Lockdowns and Political Realignment
A few days ago the Wall Street Journal ran an op-ed of mine, on the new Christmas restrictions that the Italian government passed for coping with Covid19. Here’s a link (gated).
I am not a fan of the restrictions. Italians are no longer free to move through the country; they may travel only within their respective regions or between regions rated as having a similar risk status. Regions are classified according a “color code”, depending from their infection rate and an assessment for their healthcare capabilities and response. On the webpage of Istituto Bruno Leoni, you can see the “barometer of liberty”: how constitutional rights are curtailed in different areas, and how the situation has changed over time. No region is free of restrictions and we have a national curfew. Movie theaters, theaters, and gyms are closed everywhere; most schools and all universities have adopted a regime of remote teaching.
The government is forecasting that in a matter of days, since the contagion situation is improving, all regions will be “yellow” (the lower level or risk) but they’ll be all treated as red (the higher level of risk). Between December 20th and January 6th nobody will be able to leave their own regional territory. On top of that, on December 25th and 26th and on January 1st, regardless of the level of risk in their region, Italians will be confined to their respective municipalities.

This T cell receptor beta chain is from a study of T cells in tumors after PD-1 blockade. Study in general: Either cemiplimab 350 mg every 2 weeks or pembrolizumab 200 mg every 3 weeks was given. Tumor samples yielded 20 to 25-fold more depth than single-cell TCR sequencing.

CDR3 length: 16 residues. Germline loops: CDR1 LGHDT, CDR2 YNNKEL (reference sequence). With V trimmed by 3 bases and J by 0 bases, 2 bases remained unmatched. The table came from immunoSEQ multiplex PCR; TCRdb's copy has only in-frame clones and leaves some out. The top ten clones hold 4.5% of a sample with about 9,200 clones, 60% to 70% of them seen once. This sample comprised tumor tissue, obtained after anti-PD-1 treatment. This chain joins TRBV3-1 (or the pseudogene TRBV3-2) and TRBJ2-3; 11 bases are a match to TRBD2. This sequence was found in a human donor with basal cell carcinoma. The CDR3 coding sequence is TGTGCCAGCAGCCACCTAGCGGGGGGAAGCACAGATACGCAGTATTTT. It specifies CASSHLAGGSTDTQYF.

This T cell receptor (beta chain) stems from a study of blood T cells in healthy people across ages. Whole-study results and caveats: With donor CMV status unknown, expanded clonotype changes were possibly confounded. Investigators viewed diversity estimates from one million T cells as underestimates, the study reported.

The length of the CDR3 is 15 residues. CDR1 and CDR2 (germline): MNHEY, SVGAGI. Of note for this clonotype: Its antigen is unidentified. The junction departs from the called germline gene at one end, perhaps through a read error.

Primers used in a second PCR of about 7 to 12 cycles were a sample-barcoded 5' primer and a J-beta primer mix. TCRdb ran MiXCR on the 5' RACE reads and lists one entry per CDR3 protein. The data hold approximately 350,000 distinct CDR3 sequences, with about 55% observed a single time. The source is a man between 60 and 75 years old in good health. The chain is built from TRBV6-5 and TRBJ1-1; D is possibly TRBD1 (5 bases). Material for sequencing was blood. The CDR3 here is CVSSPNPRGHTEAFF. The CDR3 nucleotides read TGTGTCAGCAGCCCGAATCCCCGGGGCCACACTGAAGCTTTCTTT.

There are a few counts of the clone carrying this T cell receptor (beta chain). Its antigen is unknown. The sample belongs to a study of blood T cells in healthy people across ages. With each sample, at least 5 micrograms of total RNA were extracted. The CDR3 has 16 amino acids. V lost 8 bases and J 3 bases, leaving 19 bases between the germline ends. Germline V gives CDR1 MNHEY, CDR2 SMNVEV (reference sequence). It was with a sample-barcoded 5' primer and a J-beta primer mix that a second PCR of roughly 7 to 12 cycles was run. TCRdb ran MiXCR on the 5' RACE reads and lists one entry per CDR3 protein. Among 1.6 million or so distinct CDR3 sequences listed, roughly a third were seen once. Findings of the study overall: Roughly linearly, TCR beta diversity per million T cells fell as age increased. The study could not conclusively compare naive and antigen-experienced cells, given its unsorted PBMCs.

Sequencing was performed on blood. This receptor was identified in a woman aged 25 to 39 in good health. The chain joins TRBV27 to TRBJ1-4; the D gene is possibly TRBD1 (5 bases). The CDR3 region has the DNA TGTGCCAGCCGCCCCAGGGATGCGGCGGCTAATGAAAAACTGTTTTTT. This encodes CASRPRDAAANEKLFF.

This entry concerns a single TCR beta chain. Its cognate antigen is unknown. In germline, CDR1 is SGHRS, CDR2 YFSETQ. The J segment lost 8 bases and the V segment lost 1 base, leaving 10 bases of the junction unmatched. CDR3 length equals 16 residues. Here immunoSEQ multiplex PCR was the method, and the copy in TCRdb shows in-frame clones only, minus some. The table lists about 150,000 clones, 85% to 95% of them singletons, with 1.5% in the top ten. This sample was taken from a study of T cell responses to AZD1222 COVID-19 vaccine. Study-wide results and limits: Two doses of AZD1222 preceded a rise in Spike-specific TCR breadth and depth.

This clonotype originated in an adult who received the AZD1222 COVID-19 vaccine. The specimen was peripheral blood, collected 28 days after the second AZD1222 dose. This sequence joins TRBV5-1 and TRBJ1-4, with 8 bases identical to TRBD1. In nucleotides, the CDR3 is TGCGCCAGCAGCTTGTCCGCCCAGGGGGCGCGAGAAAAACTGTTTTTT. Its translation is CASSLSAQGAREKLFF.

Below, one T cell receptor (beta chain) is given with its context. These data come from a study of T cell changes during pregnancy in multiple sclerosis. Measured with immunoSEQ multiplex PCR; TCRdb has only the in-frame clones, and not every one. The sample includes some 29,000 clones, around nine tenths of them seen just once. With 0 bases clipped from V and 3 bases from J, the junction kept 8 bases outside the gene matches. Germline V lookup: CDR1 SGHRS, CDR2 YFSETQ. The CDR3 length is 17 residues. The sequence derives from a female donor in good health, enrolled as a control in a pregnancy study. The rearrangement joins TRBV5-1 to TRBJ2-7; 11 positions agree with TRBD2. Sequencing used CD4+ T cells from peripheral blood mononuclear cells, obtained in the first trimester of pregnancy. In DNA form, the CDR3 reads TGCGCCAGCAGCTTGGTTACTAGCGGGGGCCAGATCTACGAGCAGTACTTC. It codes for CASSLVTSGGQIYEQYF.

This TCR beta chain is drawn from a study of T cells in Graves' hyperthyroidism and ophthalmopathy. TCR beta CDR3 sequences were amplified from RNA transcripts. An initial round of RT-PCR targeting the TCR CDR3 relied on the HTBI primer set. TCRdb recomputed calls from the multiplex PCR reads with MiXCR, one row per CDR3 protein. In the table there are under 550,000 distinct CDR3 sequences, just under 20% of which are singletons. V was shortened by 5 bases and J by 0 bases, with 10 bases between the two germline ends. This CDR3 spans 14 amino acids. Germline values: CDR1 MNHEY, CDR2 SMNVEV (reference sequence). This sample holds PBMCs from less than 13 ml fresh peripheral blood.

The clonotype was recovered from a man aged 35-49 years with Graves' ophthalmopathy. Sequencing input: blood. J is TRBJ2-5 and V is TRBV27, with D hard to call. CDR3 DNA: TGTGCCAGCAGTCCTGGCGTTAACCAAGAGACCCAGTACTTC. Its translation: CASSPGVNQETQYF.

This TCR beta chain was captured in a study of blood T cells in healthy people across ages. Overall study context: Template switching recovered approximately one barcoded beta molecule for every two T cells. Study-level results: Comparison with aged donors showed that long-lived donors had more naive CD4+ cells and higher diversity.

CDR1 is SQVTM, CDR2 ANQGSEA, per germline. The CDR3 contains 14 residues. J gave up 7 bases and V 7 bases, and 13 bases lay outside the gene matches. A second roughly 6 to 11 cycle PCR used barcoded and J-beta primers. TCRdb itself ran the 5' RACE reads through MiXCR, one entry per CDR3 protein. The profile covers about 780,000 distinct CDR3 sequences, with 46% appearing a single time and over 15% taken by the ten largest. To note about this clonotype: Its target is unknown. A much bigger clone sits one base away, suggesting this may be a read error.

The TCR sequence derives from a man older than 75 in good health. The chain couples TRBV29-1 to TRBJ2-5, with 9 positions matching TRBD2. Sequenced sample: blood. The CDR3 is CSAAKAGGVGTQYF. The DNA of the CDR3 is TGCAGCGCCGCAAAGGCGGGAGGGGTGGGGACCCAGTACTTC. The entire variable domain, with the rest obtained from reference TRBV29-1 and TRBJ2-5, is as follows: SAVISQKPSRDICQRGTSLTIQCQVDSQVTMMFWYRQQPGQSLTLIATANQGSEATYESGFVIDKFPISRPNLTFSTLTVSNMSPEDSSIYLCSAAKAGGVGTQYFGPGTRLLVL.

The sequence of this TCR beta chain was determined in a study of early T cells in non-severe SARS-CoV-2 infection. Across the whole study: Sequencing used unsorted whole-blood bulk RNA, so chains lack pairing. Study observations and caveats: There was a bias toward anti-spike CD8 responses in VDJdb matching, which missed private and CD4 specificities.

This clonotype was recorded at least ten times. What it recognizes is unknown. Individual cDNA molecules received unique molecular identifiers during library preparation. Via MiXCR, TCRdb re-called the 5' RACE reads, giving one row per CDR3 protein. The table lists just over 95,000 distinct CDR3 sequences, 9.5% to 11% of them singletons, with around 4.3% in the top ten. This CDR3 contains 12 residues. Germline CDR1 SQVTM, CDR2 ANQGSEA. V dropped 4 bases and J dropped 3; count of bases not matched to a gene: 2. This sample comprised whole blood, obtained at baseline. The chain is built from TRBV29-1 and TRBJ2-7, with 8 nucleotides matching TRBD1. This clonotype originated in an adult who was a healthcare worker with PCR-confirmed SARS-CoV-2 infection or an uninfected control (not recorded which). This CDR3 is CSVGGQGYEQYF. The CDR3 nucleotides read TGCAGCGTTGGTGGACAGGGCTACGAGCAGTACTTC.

I was impressed by the comments by WSJ readers, and found rather amusing the one that pointed out it was clear I wasn’t a good Catholic, since I did not figure out that Midnight Mess should end 3,5 hours ahead of the usual time and not 2 (indeed, I did not account for people going back to their places). More generally speaking, however, from comments and Twitter I got the impression that the people sympathizing with my irritation were more right-leaning.
For once, I do not think that this has to do with the WSJ readership. In the last few months, people critical of lockdowns and many other Covid19 restrictions tended to be mostly from the right. The left has been generally supporting restrictions. Perhaps some left-wingers (the cosmopolitan or “well-read” left?) are more confident in expert judgment than conservatives are, re perhaps because the discussion has been framed as a conflict between “health and the economy” and do-gooders of all persuasions couldn’t possibly side with the economy.
Before Covid19, I was beginning to believe those who were foretelling a political realignment (for example, the always insightful Steve Davies) were right. The old coalition between conservative leaning and libertarian leaning people was about to collapse, after Trumpism and Brexit. Many distinguished between “anywheres” and “somewheres-” people with roots and people with cosmopolitan attitudes, country and city. Identity politics was also making things more complicated, but seemed a force to reckon with – and, for the few libertarians, to compromise with.
Has the pandemic changed that? Will Covid19 be a defining moment, politically speaking? If so, what about political realignment? Will lockdowns and restrictions become the defining issues, dividing us politically according to our degree of enthusiasm for them? It seems to me that people on the conservative side were both more skeptical of experts and more hostile to restrictions to their own personal liberty. Is this an attitude libertarians share? Will it affect the way in which any of us sees herself politically? Or we will all be so eager to forget about Covid19 that we will go back to the same old political agreements and disagreements we had before.